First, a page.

I've worked at home more often than I've worked in a traditional setting and the motivation was a flexible schedule when my own kids were young. This year, my youngest is graduating high school and I've noticed that one thing that I've passed on to my kids is the realization that it IS possible to build a living and have a life...a great gift. I don't think that in this changing economy they will ever feel despair if they can't get a traditional job. They know that there are options.

My hat is off to all home-workers and especially stay at home working moms!

I've worked from home on and off for more than 6 years right now, and my family doesn't really see this a work. Unfortunately my business has been hit hard, so I'm shifting gears. But they keep saying when I get a real job. Which is very upsetting. I do a lot of networking, am active in several organizations, which are beneficial to building my company, its frustrating. I know I'm not always cut out for the corporate/political world. And have been looking for a job for about 6 months, but the market has been very tough and we so many people get the pink slip... help. I have been trying to cut back on some networking and doing some other projects to bring in more work so I have a more stable income. Thank goodness my husband makes good money, but I still need to pay some bills.

Hello Monita,
I've read your interview and I've recognized myself in your daily job description. I've been working at home for nearly 3 years, I have two children (12&9). In the beginning it was not so easy. My children used to come in my "office" only to discuss or draw or to do their schoolwork on my desk! So I've decided some rules: 1/ respect my job and my office : they were able to come if I was not on the phone, without crying (!), without picking up pens or anything else on my desk, without playing on internet, etc... 2/ Arrangment : a large desk and confortable chair, several laptops, flowers and so on to have a very beautifull and usefull environment & workplace 3/ With my friends there was a non-understanding. In France people are not used with homework. So they were used to say : cool, great, you don't have boss, you can do what you want and when you want, you don't have to wear professionnal clothing, make up your face... So you're not working! ...without thinking about the others points, may be the drawbacks : finding work, sheduling, accounting, invoicing, recovering the money etc...It was (in their point of view) nearly a good game so they were used to disturb me during the day only to take a coffee or to talk about fashion, pets, children.It was too much disturbing for me..STOP : I had to explain them (a thousand of time) that in my office (a room of 20m² dedicated only for my job with a beautifull view on my garden too) I was working and I won't be available during 8 to 10 hours a day like before when I was an employee.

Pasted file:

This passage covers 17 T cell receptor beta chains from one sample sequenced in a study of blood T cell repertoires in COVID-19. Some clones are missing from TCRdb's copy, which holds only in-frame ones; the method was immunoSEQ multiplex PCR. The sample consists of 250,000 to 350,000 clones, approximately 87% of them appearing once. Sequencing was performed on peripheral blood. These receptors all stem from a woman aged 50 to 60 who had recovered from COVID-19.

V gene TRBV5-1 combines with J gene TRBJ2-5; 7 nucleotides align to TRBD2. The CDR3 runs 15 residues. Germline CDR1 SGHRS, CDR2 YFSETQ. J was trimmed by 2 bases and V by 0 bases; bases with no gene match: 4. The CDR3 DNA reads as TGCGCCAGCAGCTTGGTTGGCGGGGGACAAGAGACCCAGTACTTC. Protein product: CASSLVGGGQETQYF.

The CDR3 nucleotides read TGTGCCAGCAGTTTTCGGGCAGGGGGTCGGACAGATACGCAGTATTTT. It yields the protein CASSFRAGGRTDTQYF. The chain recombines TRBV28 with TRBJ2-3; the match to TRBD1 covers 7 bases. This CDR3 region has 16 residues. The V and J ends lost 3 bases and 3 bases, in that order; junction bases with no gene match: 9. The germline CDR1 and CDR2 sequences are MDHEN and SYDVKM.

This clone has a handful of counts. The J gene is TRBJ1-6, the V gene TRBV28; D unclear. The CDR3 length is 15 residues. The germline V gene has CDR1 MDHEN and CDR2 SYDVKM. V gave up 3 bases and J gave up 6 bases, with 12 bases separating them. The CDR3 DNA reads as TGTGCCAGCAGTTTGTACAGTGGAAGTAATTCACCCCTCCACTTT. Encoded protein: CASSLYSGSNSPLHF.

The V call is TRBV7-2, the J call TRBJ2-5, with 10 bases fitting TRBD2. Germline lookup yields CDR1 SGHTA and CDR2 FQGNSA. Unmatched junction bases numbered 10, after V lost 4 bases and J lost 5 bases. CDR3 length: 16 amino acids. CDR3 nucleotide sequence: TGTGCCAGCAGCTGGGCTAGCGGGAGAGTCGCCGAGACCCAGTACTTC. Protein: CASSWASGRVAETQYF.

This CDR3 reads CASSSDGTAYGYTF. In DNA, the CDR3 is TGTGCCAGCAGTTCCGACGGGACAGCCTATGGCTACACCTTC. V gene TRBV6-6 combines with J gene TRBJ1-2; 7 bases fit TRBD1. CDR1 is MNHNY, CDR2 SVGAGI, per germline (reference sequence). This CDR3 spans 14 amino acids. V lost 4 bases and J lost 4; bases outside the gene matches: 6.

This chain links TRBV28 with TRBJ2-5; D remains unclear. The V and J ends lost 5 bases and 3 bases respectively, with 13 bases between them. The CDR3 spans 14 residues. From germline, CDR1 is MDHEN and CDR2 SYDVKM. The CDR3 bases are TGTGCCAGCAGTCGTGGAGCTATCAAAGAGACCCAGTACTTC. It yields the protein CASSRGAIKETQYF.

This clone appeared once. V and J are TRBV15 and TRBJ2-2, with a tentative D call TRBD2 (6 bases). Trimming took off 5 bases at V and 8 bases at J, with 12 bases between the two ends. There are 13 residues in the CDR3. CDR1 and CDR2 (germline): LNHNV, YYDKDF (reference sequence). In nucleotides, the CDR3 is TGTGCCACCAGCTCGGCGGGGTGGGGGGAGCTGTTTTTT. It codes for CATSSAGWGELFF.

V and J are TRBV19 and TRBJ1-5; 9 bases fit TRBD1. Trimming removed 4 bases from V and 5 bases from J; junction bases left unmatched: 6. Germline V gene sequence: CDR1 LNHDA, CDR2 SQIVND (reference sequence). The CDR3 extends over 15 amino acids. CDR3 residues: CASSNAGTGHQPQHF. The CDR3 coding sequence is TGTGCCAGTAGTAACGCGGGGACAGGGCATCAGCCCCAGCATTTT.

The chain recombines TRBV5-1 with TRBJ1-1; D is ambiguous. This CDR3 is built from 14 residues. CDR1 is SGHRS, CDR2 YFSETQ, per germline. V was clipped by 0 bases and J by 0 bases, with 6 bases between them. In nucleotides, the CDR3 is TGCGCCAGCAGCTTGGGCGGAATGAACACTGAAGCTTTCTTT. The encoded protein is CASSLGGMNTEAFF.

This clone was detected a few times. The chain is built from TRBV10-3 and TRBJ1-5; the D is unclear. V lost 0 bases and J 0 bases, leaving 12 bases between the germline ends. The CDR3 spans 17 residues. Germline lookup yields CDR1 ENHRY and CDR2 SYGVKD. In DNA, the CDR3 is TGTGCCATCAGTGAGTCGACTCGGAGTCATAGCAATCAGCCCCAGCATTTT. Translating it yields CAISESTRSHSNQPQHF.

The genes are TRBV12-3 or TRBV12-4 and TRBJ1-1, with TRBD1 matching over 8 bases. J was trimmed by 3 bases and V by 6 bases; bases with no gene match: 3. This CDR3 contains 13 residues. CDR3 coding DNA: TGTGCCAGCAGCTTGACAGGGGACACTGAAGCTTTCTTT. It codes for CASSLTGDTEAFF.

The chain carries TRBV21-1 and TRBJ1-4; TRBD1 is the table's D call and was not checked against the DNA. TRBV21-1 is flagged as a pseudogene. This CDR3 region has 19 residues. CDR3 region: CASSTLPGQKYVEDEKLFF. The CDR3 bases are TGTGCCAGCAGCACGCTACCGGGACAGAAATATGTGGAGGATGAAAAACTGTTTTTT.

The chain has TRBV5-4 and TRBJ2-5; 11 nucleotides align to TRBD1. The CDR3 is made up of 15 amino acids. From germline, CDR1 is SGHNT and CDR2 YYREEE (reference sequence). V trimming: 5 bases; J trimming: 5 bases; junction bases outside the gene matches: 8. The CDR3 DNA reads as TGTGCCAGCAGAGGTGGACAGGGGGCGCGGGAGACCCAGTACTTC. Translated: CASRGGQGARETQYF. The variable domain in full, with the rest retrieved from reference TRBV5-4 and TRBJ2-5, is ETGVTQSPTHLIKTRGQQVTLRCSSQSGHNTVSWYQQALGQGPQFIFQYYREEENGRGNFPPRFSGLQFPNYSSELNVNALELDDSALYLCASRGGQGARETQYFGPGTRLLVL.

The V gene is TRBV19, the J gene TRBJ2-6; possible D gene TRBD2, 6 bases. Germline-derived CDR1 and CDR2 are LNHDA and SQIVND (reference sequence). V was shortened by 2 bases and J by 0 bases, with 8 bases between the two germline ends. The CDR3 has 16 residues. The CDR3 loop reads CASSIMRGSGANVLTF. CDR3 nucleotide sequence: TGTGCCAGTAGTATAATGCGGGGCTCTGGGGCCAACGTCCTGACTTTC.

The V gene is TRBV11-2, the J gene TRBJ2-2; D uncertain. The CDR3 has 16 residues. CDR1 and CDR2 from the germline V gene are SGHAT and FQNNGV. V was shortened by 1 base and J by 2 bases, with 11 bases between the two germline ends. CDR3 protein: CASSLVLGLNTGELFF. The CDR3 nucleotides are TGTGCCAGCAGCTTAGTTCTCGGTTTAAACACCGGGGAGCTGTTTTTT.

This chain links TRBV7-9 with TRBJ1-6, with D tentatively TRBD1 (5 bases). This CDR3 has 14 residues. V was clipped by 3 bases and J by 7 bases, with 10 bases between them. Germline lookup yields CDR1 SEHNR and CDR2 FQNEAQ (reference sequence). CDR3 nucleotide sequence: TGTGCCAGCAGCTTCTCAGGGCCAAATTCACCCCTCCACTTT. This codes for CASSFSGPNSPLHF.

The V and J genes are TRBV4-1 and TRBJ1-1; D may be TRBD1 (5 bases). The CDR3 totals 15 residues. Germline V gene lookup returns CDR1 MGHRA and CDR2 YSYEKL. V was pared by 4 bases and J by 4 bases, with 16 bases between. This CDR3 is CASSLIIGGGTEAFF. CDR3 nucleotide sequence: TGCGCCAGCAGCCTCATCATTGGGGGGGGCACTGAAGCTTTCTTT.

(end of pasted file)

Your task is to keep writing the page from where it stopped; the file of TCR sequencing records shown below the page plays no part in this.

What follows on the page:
That takes time but now everything is getting better. Everybody respect my job and my office too. I have time for my children, my hunsband, my friends and my pets too. I have a good network, kind customers that pay on time...
When I need to talk to people (face to face, not virtually) I'm doing sports, shopping, going to the restaurant, benefice my situation (I live near SAINT TROPEZ), skiing etc....
Now I only see the advantages of working at home.
So I was really pleased to read your interview.
Congratulations from the South of France